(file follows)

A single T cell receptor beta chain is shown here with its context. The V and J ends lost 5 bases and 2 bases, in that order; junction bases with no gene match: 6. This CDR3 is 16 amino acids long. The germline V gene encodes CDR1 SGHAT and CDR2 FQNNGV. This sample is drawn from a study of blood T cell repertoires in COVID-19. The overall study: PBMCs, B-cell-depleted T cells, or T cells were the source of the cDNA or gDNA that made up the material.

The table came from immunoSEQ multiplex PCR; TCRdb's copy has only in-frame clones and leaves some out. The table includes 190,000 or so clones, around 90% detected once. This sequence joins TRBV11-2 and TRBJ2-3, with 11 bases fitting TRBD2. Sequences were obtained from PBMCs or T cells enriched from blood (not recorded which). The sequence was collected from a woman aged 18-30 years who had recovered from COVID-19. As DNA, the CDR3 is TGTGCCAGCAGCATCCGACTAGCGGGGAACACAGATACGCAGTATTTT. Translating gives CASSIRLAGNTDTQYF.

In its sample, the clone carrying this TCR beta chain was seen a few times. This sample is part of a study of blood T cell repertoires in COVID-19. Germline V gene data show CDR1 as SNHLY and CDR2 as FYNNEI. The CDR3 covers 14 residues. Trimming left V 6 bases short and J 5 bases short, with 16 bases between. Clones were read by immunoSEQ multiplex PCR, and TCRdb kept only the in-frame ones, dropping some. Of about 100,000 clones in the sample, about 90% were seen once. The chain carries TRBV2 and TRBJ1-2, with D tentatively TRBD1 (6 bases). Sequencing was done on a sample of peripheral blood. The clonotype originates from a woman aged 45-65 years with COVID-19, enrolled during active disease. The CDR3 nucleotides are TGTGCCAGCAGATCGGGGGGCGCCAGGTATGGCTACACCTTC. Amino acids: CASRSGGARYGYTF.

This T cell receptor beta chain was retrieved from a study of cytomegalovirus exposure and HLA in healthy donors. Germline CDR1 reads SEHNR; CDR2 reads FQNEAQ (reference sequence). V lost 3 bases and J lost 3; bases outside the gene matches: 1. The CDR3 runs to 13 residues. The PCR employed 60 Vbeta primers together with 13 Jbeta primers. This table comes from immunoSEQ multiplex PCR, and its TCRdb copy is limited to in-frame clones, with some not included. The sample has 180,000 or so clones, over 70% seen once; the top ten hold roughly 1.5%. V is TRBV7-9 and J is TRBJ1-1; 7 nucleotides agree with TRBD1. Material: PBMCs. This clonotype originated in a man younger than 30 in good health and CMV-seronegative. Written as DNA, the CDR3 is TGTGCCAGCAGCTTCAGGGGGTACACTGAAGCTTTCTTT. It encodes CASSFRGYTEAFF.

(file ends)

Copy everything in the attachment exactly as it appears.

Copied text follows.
A single T cell receptor beta chain is shown here with its context. The V and J ends lost 5 bases and 2 bases, in that order; junction bases with no gene match: 6. This CDR3 is 16 amino acids long. The germline V gene encodes CDR1 SGHAT and CDR2 FQNNGV. This sample is drawn from a study of blood T cell repertoires in COVID-19. The overall study: PBMCs, B-cell-depleted T cells, or T cells were the source of the cDNA or gDNA that made up the material.

The table came from immunoSEQ multiplex PCR; TCRdb's copy has only in-frame clones and leaves some out. The table includes 190,000 or so clones, around 90% detected once. This sequence joins TRBV11-2 and TRBJ2-3, with 11 bases fitting TRBD2. Sequences were obtained from PBMCs or T cells enriched from blood (not recorded which). The sequence was collected from a woman aged 18-30 years who had recovered from COVID-19. As DNA, the CDR3 is TGTGCCAGCAGCATCCGACTAGCGGGGAACACAGATACGCAGTATTTT. Translating gives CASSIRLAGNTDTQYF.

In its sample, the clone carrying this TCR beta chain was seen a few times. This sample is part of a study of blood T cell repertoires in COVID-19. Germline V gene data show CDR1 as SNHLY and CDR2 as FYNNEI. The CDR3 covers 14 residues. Trimming left V 6 bases short and J 5 bases short, with 16 bases between. Clones were read by immunoSEQ multiplex PCR, and TCRdb kept only the in-frame ones, dropping some. Of about 100,000 clones in the sample, about 90% were seen once. The chain carries TRBV2 and TRBJ1-2, with D tentatively TRBD1 (6 bases). Sequencing was done on a sample of peripheral blood. The clonotype originates from a woman aged 45-65 years with COVID-19, enrolled during active disease. The CDR3 nucleotides are TGTGCCAGCAGATCGGGGGGCGCCAGGTATGGCTACACCTTC. Amino acids: CASRSGGARYGYTF.

This T cell receptor beta chain was retrieved from a study of cytomegalovirus exposure and HLA in healthy donors. Germline CDR1 reads SEHNR; CDR2 reads FQNEAQ (reference sequence). V lost 3 bases and J lost 3; bases outside the gene matches: 1. The CDR3 runs to 13 residues. The PCR employed 60 Vbeta primers together with 13 Jbeta primers. This table comes from immunoSEQ multiplex PCR, and its TCRdb copy is limited to in-frame clones, with some not included. The sample has 180,000 or so clones, over 70% seen once; the top ten hold roughly 1.5%. V is TRBV7-9 and J is TRBJ1-1; 7 nucleotides agree with TRBD1. Material: PBMCs. This clonotype originated in a man younger than 30 in good health and CMV-seronegative. Written as DNA, the CDR3 is TGTGCCAGCAGCTTCAGGGGGTACACTGAAGCTTTCTTT. It encodes CASSFRGYTEAFF.